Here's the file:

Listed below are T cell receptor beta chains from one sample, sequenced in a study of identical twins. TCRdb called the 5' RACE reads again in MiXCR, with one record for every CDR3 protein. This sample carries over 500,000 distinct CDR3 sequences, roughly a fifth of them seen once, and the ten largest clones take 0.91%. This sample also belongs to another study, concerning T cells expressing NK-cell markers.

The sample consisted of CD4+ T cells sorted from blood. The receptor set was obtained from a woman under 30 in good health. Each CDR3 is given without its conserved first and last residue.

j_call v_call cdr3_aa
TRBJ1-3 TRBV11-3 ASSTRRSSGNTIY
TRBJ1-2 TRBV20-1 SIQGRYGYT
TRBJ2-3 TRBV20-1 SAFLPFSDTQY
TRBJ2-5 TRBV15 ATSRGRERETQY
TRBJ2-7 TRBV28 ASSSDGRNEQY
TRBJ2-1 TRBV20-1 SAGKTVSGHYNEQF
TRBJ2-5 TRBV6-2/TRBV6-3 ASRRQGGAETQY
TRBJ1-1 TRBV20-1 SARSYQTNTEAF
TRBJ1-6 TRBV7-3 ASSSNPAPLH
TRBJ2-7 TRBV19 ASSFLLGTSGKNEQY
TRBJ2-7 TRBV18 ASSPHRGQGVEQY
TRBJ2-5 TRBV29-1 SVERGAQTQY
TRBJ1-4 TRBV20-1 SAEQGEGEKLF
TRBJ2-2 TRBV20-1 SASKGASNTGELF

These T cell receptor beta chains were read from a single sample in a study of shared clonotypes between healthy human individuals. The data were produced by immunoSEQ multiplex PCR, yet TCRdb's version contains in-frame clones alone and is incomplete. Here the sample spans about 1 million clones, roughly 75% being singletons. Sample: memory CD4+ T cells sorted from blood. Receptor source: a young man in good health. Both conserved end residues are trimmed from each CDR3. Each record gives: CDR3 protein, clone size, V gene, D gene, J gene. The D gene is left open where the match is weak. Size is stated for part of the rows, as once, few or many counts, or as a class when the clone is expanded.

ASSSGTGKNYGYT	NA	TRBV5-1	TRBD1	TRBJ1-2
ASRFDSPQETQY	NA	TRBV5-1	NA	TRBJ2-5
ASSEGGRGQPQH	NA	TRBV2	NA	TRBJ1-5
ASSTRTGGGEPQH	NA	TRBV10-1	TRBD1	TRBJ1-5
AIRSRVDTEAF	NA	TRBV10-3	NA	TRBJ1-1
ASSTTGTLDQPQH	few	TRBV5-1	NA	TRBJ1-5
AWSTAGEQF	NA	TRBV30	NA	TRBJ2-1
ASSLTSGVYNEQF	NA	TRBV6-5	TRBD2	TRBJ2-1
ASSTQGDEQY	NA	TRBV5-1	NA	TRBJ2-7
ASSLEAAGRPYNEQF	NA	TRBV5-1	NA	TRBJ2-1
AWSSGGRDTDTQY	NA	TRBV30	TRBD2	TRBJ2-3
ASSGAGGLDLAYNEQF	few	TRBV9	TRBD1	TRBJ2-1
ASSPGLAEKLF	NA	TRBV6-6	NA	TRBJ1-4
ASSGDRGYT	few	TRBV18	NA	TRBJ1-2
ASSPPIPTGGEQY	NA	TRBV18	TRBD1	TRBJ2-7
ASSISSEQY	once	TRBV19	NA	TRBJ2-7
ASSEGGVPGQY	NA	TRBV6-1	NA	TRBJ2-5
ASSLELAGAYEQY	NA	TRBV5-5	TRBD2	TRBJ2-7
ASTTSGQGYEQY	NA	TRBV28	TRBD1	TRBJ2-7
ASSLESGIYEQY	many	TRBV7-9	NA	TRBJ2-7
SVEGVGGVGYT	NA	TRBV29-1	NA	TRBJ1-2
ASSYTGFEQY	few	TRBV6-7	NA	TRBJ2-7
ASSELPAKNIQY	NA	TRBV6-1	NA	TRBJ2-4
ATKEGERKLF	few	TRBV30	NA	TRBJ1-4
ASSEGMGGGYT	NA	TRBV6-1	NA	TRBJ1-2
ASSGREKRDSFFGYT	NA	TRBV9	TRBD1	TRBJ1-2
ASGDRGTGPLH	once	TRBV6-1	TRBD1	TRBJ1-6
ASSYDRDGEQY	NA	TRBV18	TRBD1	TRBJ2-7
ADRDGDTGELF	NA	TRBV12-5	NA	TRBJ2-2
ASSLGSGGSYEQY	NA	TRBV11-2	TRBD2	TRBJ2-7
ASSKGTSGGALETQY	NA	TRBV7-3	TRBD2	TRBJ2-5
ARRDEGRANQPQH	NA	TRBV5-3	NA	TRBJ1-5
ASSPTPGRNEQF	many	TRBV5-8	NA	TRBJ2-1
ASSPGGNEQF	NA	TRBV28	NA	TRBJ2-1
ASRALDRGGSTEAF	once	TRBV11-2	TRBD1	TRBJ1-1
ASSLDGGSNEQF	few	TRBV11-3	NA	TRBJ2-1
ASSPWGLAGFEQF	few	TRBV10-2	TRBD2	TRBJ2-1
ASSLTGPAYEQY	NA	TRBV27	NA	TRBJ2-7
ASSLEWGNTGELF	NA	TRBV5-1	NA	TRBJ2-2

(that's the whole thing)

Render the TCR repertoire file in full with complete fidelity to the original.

Listed below are T cell receptor beta chains from one sample, sequenced in a study of identical twins. TCRdb called the 5' RACE reads again in MiXCR, with one record for every CDR3 protein. This sample carries over 500,000 distinct CDR3 sequences, roughly a fifth of them seen once, and the ten largest clones take 0.91%. This sample also belongs to another study, concerning T cells expressing NK-cell markers.

The sample consisted of CD4+ T cells sorted from blood. The receptor set was obtained from a woman under 30 in good health. Each CDR3 is given without its conserved first and last residue.

j_call v_call cdr3_aa
TRBJ1-3 TRBV11-3 ASSTRRSSGNTIY
TRBJ1-2 TRBV20-1 SIQGRYGYT
TRBJ2-3 TRBV20-1 SAFLPFSDTQY
TRBJ2-5 TRBV15 ATSRGRERETQY
TRBJ2-7 TRBV28 ASSSDGRNEQY
TRBJ2-1 TRBV20-1 SAGKTVSGHYNEQF
TRBJ2-5 TRBV6-2/TRBV6-3 ASRRQGGAETQY
TRBJ1-1 TRBV20-1 SARSYQTNTEAF
TRBJ1-6 TRBV7-3 ASSSNPAPLH
TRBJ2-7 TRBV19 ASSFLLGTSGKNEQY
TRBJ2-7 TRBV18 ASSPHRGQGVEQY
TRBJ2-5 TRBV29-1 SVERGAQTQY
TRBJ1-4 TRBV20-1 SAEQGEGEKLF
TRBJ2-2 TRBV20-1 SASKGASNTGELF

These T cell receptor beta chains were read from a single sample in a study of shared clonotypes between healthy human individuals. The data were produced by immunoSEQ multiplex PCR, yet TCRdb's version contains in-frame clones alone and is incomplete. Here the sample spans about 1 million clones, roughly 75% being singletons. Sample: memory CD4+ T cells sorted from blood. Receptor source: a young man in good health. Both conserved end residues are trimmed from each CDR3. Each record gives: CDR3 protein, clone size, V gene, D gene, J gene. The D gene is left open where the match is weak. Size is stated for part of the rows, as once, few or many counts, or as a class when the clone is expanded.

ASSSGTGKNYGYT	NA	TRBV5-1	TRBD1	TRBJ1-2
ASRFDSPQETQY	NA	TRBV5-1	NA	TRBJ2-5
ASSEGGRGQPQH	NA	TRBV2	NA	TRBJ1-5
ASSTRTGGGEPQH	NA	TRBV10-1	TRBD1	TRBJ1-5
AIRSRVDTEAF	NA	TRBV10-3	NA	TRBJ1-1
ASSTTGTLDQPQH	few	TRBV5-1	NA	TRBJ1-5
AWSTAGEQF	NA	TRBV30	NA	TRBJ2-1
ASSLTSGVYNEQF	NA	TRBV6-5	TRBD2	TRBJ2-1
ASSTQGDEQY	NA	TRBV5-1	NA	TRBJ2-7
ASSLEAAGRPYNEQF	NA	TRBV5-1	NA	TRBJ2-1
AWSSGGRDTDTQY	NA	TRBV30	TRBD2	TRBJ2-3
ASSGAGGLDLAYNEQF	few	TRBV9	TRBD1	TRBJ2-1
ASSPGLAEKLF	NA	TRBV6-6	NA	TRBJ1-4
ASSGDRGYT	few	TRBV18	NA	TRBJ1-2
ASSPPIPTGGEQY	NA	TRBV18	TRBD1	TRBJ2-7
ASSISSEQY	once	TRBV19	NA	TRBJ2-7
ASSEGGVPGQY	NA	TRBV6-1	NA	TRBJ2-5
ASSLELAGAYEQY	NA	TRBV5-5	TRBD2	TRBJ2-7
ASTTSGQGYEQY	NA	TRBV28	TRBD1	TRBJ2-7
ASSLESGIYEQY	many	TRBV7-9	NA	TRBJ2-7
SVEGVGGVGYT	NA	TRBV29-1	NA	TRBJ1-2
ASSYTGFEQY	few	TRBV6-7	NA	TRBJ2-7
ASSELPAKNIQY	NA	TRBV6-1	NA	TRBJ2-4
ATKEGERKLF	few	TRBV30	NA	TRBJ1-4
ASSEGMGGGYT	NA	TRBV6-1	NA	TRBJ1-2
ASSGREKRDSFFGYT	NA	TRBV9	TRBD1	TRBJ1-2
ASGDRGTGPLH	once	TRBV6-1	TRBD1	TRBJ1-6
ASSYDRDGEQY	NA	TRBV18	TRBD1	TRBJ2-7
ADRDGDTGELF	NA	TRBV12-5	NA	TRBJ2-2
ASSLGSGGSYEQY	NA	TRBV11-2	TRBD2	TRBJ2-7
ASSKGTSGGALETQY	NA	TRBV7-3	TRBD2	TRBJ2-5
ARRDEGRANQPQH	NA	TRBV5-3	NA	TRBJ1-5
ASSPTPGRNEQF	many	TRBV5-8	NA	TRBJ2-1
ASSPGGNEQF	NA	TRBV28	NA	TRBJ2-1
ASRALDRGGSTEAF	once	TRBV11-2	TRBD1	TRBJ1-1
ASSLDGGSNEQF	few	TRBV11-3	NA	TRBJ2-1
ASSPWGLAGFEQF	few	TRBV10-2	TRBD2	TRBJ2-1
ASSLTGPAYEQY	NA	TRBV27	NA	TRBJ2-7
ASSLEWGNTGELF	NA	TRBV5-1	NA	TRBJ2-2